Sailrite uses Maxlite 250 for the cones (years ago we also used a 1.9 oz Nylon). It is 2.65 oz. In our opinion it is the perfect Nylon cloth for this application. Please feel free to contact me if you have further questions at info@sailrite.com.
Best Regards,
Matt Grant
Sailrite





Quote:
Originally Posted by estarzinger View Post
^^ is the sail rite kit really 1.5oz nylon? If so, ask them to cut cones for you from 3oz Dacron. The extra material cost is not much, and it can be done with the same plotter with the same cutting file, so they can surely do it for not much extra cost/effort.

1.5 oz will handle the "sailing" loads, but the edges with come apart, and they will occasionally tear as you pull them in. It is a huge sewing effort and then a big job to put them all on the rode. So you should get the right material in the first place.

Edit:mmm rereading your post, sounds like you already have the cones. Sorry. Not sure what you should do in that case. I can't quite think of a way to reinforce the edges if the tapes are already sewn on? Can you send it back and get them to make you a "stronger" set?

It (1.5 oz) will work for a "one time use", which is in fact the max most get . . . unless you are going to do a bunch of southern ocean. But after one serious use, you will probably find a bunch of cones that need to be replaced.

I like the sailrite guys. Some of their stuff is a bit under engineered for "extreme cruising" and they are not engineers. But call them and discuss it with them. They have always tried to "make things right".
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Old 13-01-2016, 02:27   #162
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Re: Jordan Series Drogue experience

Thanks Matt for the reply!
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Old 16-01-2016, 12:22   #163
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Re: Jordan Series Drogue experience

Sorry for the confusion folks. I was just coming back to post a mea culpa - I had misunderstood estarzinger's comment about 1.5oz not being strong enough material, and assumed he meant the Sailrite kit. It was only after reading the Coast Guard report (on Beth and Evans Home Page) and talking with Matt at Sailrite that I realized my error. My plan is to make the Sailrite kit and heat seal the edges. I've read numerous accounts over the past couple of days on drogues being deployed and it seems that the failures tend to be fraying at the leading edges of the most forward batch of cones. With that in mind I am considering have a batch of cones made from a heavier material for the lead group. Again, my apologies for the confusion.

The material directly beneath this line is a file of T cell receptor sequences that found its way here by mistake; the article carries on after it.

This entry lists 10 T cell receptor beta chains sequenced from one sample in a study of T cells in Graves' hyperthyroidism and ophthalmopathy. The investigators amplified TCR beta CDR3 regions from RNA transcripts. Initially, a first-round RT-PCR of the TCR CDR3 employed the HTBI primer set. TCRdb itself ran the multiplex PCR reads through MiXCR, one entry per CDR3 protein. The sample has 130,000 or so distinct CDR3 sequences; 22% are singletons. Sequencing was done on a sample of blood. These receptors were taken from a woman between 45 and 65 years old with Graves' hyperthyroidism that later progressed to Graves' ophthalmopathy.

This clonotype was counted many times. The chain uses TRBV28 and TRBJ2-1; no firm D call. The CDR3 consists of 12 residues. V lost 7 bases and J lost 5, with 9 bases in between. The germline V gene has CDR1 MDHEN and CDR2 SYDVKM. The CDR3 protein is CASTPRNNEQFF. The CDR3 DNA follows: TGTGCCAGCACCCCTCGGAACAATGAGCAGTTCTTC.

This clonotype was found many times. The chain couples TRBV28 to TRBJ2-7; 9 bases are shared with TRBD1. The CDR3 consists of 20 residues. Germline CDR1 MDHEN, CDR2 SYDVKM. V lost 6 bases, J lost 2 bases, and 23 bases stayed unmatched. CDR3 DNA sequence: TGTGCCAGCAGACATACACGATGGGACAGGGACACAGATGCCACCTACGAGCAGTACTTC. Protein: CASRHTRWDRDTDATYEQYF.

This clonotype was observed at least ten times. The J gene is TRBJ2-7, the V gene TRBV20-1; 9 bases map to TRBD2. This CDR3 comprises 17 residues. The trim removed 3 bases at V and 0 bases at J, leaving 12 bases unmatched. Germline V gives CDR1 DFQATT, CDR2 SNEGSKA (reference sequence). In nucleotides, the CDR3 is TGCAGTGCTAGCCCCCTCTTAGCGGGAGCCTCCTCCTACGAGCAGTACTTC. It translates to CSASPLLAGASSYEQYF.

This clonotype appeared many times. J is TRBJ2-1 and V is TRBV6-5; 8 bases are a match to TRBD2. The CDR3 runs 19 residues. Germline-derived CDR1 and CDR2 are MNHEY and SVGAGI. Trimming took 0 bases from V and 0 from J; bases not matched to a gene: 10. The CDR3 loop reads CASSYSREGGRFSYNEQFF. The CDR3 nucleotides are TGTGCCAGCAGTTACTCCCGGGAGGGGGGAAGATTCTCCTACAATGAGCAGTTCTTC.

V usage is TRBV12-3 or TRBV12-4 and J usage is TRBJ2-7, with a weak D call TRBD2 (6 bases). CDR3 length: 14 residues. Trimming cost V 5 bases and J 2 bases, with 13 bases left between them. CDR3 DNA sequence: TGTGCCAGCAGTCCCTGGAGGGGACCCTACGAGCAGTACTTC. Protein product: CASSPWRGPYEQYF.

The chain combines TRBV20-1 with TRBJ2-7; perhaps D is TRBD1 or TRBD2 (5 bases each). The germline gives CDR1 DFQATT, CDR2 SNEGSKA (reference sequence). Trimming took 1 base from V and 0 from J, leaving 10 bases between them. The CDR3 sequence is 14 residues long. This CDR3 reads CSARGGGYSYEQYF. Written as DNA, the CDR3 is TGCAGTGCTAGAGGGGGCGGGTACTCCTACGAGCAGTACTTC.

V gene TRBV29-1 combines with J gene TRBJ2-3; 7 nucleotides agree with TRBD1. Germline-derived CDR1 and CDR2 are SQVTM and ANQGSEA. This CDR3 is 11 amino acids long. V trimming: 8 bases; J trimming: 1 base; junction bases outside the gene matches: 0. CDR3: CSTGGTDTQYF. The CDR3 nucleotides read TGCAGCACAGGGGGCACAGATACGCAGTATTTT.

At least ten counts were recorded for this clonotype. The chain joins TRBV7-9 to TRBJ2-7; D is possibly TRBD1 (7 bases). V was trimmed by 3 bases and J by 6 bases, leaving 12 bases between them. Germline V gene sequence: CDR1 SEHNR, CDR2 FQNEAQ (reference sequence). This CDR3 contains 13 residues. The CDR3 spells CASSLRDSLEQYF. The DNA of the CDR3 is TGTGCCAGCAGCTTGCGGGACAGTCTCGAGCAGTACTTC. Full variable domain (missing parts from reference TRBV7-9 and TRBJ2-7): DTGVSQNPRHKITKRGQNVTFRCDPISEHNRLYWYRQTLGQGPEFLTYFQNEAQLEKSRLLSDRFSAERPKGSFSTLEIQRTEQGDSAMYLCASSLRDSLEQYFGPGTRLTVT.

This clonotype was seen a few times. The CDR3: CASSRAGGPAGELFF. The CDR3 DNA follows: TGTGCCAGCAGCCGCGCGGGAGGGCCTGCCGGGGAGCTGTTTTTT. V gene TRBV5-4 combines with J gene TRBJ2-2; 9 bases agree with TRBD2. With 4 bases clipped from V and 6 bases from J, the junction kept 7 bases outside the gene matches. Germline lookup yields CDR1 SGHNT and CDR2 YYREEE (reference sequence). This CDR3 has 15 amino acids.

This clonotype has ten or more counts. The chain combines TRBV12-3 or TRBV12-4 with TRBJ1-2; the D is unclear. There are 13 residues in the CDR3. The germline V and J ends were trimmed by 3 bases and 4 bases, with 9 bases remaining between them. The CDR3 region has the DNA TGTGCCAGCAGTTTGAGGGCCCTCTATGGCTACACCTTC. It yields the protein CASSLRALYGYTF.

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Old 01-03-2016, 13:08   #164
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Re: Jordan Series Drogue experience

Ace Sailmakers has been using 5.4 oz Dacron , with a 3/4" hem wide end of cone, to manufacture the Jordan Series Drogue®.

Don was a great friend, met with him many times. Never heard him say drogue good for one use. In fact, he considered it as a piece of equipment that has to be absolutely reliable. Over time, we have increased fabric weight and quality to achieve this.

Jordan series Drogue ® is a registered trademark describing the series drogue invented by Don Jordan as designed and built by Ace Sailmakers, East Lyme, CT.


Thank you
Dave Pelissier
Ace Sailmakers
East Lyme CT 06333
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Old 01-03-2016, 13:53   #165
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Re: Jordan Series Drogue experience

One of the things that I noticed when I made my series drogue is that cones cut with with the seam edges on the bias of the fabric feel different from cones cut with their seam edges cut along the warp and fill. The stretch properties of cones cut with the two different fabric orientations are different.

The pattern for the cone fabric has the two seam edges 90deg apart. I could lay them out on the fabric any number of ways, but both edges along the bias or one edge on the warp and the other on the fill seemed most "logical". I have never run across this being mentioned.

Is there a right way, a wrong way, or does the layout of the pattern on the fabric not really matter at all?